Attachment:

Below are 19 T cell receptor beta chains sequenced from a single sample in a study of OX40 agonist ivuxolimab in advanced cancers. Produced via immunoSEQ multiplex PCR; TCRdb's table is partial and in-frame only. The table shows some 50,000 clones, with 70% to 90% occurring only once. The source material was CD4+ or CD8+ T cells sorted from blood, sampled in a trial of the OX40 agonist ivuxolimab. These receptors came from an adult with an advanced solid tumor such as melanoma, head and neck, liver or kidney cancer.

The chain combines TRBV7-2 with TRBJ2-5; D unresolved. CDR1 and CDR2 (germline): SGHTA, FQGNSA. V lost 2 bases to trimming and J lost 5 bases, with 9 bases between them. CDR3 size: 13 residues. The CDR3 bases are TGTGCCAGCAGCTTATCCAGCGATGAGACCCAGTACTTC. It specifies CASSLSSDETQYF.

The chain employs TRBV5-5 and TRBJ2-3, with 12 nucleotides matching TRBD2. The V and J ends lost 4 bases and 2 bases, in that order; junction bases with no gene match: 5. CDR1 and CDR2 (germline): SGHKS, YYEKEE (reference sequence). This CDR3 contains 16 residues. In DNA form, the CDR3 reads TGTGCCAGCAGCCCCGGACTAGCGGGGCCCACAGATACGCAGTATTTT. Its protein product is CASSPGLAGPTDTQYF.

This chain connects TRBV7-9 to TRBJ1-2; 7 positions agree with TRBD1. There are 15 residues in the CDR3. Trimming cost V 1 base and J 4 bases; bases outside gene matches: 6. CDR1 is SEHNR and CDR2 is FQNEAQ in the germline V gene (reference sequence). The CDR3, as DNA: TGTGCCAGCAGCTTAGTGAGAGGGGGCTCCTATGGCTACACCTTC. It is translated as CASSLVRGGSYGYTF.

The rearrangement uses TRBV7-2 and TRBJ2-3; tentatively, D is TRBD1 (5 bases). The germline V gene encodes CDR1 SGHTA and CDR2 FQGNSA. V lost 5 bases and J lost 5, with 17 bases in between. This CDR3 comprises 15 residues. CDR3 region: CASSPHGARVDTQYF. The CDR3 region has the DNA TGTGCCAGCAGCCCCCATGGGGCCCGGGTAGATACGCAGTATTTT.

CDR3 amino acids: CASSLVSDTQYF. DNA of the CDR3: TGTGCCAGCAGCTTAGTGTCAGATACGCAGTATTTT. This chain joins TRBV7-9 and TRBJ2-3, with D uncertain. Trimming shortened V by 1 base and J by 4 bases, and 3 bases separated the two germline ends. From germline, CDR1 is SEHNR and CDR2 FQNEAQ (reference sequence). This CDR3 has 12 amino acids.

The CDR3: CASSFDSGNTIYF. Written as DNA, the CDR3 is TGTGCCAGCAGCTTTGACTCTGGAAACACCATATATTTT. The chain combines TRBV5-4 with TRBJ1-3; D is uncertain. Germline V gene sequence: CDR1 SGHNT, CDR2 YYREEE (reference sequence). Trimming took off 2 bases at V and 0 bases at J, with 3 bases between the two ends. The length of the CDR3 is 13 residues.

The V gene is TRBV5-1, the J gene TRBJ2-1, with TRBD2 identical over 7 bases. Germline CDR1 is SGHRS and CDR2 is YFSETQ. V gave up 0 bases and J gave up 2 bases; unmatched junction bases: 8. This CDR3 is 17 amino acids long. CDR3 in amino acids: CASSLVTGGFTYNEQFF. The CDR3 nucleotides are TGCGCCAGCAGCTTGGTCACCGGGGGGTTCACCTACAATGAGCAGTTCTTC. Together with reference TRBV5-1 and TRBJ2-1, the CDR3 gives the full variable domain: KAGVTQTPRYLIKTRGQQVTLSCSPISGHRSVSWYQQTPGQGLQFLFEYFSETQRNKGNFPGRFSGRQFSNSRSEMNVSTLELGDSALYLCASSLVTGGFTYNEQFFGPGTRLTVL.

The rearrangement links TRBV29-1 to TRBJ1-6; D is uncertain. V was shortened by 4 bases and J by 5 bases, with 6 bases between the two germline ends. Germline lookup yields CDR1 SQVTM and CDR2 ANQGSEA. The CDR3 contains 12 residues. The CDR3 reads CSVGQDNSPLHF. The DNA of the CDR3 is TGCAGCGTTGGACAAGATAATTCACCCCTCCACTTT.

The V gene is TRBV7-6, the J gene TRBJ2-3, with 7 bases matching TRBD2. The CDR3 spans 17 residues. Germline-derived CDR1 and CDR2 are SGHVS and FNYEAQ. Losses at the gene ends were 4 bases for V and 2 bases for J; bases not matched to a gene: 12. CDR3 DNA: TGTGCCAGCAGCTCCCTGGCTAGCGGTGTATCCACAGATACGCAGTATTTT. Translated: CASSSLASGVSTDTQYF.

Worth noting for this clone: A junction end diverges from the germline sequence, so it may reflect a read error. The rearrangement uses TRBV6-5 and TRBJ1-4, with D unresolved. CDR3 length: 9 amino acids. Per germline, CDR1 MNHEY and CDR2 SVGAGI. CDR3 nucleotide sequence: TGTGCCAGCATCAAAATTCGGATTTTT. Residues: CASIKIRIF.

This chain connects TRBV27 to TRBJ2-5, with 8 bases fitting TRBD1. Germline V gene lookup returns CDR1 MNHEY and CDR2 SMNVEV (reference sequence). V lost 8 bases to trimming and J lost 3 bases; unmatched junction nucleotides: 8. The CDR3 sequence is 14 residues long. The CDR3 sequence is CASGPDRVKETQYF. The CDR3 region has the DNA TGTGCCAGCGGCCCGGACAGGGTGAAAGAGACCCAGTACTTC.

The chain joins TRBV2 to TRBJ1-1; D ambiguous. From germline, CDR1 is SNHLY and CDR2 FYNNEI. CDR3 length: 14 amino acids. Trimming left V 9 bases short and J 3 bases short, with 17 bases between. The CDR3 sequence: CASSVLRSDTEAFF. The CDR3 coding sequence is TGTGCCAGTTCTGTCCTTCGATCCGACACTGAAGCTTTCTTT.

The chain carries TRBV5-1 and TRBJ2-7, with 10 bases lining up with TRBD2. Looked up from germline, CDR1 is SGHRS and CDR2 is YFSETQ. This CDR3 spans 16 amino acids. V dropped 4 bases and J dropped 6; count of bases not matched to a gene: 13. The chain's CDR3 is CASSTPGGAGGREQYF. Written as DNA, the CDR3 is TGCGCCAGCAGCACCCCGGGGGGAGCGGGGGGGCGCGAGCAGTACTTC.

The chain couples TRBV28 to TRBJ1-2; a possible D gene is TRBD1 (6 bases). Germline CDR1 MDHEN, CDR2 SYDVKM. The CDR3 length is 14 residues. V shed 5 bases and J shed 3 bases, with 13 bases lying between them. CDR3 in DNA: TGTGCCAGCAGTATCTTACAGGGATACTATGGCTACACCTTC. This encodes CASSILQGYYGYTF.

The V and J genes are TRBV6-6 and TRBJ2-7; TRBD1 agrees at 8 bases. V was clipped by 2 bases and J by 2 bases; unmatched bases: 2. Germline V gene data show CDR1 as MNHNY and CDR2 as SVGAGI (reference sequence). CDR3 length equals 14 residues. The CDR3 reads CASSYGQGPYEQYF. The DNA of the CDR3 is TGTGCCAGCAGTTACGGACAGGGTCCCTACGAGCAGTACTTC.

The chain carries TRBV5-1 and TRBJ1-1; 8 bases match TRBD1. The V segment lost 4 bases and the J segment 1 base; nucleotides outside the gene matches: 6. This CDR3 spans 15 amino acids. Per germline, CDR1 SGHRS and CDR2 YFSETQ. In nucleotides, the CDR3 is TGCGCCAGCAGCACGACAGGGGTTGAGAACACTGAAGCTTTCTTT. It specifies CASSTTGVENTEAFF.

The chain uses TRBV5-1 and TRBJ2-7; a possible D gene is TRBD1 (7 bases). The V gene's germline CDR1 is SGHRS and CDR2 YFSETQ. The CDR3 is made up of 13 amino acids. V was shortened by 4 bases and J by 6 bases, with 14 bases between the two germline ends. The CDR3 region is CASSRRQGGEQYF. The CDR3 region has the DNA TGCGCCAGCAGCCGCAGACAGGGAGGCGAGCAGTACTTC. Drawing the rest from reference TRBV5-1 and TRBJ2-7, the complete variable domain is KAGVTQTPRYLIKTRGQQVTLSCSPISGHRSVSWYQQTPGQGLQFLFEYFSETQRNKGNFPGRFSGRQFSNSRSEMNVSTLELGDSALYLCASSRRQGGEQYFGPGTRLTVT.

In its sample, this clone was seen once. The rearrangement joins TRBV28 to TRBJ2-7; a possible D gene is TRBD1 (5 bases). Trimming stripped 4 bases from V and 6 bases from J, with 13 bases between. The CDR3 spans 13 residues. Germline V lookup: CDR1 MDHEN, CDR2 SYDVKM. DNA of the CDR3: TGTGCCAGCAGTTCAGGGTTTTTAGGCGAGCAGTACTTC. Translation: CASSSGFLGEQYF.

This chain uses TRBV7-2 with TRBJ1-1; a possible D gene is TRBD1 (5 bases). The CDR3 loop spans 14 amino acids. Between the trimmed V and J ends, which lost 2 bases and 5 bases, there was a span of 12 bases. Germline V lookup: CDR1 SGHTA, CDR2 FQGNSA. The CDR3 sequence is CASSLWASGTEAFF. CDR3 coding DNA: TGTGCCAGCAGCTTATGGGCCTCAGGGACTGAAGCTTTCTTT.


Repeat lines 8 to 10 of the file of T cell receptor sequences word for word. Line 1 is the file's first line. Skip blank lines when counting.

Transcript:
The V gene is TRBV5-1, the J gene TRBJ2-1, with TRBD2 identical over 7 bases. Germline CDR1 is SGHRS and CDR2 is YFSETQ. V gave up 0 bases and J gave up 2 bases; unmatched junction bases: 8. This CDR3 is 17 amino acids long. CDR3 in amino acids: CASSLVTGGFTYNEQFF. The CDR3 nucleotides are TGCGCCAGCAGCTTGGTCACCGGGGGGTTCACCTACAATGAGCAGTTCTTC. Together with reference TRBV5-1 and TRBJ2-1, the CDR3 gives the full variable domain: KAGVTQTPRYLIKTRGQQVTLSCSPISGHRSVSWYQQTPGQGLQFLFEYFSETQRNKGNFPGRFSGRQFSNSRSEMNVSTLELGDSALYLCASSLVTGGFTYNEQFFGPGTRLTVL.

The rearrangement links TRBV29-1 to TRBJ1-6; D is uncertain. V was shortened by 4 bases and J by 5 bases, with 6 bases between the two germline ends. Germline lookup yields CDR1 SQVTM and CDR2 ANQGSEA. The CDR3 contains 12 residues. The CDR3 reads CSVGQDNSPLHF. The DNA of the CDR3 is TGCAGCGTTGGACAAGATAATTCACCCCTCCACTTT.

The V gene is TRBV7-6, the J gene TRBJ2-3, with 7 bases matching TRBD2. The CDR3 spans 17 residues. Germline-derived CDR1 and CDR2 are SGHVS and FNYEAQ. Losses at the gene ends were 4 bases for V and 2 bases for J; bases not matched to a gene: 12. CDR3 DNA: TGTGCCAGCAGCTCCCTGGCTAGCGGTGTATCCACAGATACGCAGTATTTT. Translated: CASSSLASGVSTDTQYF.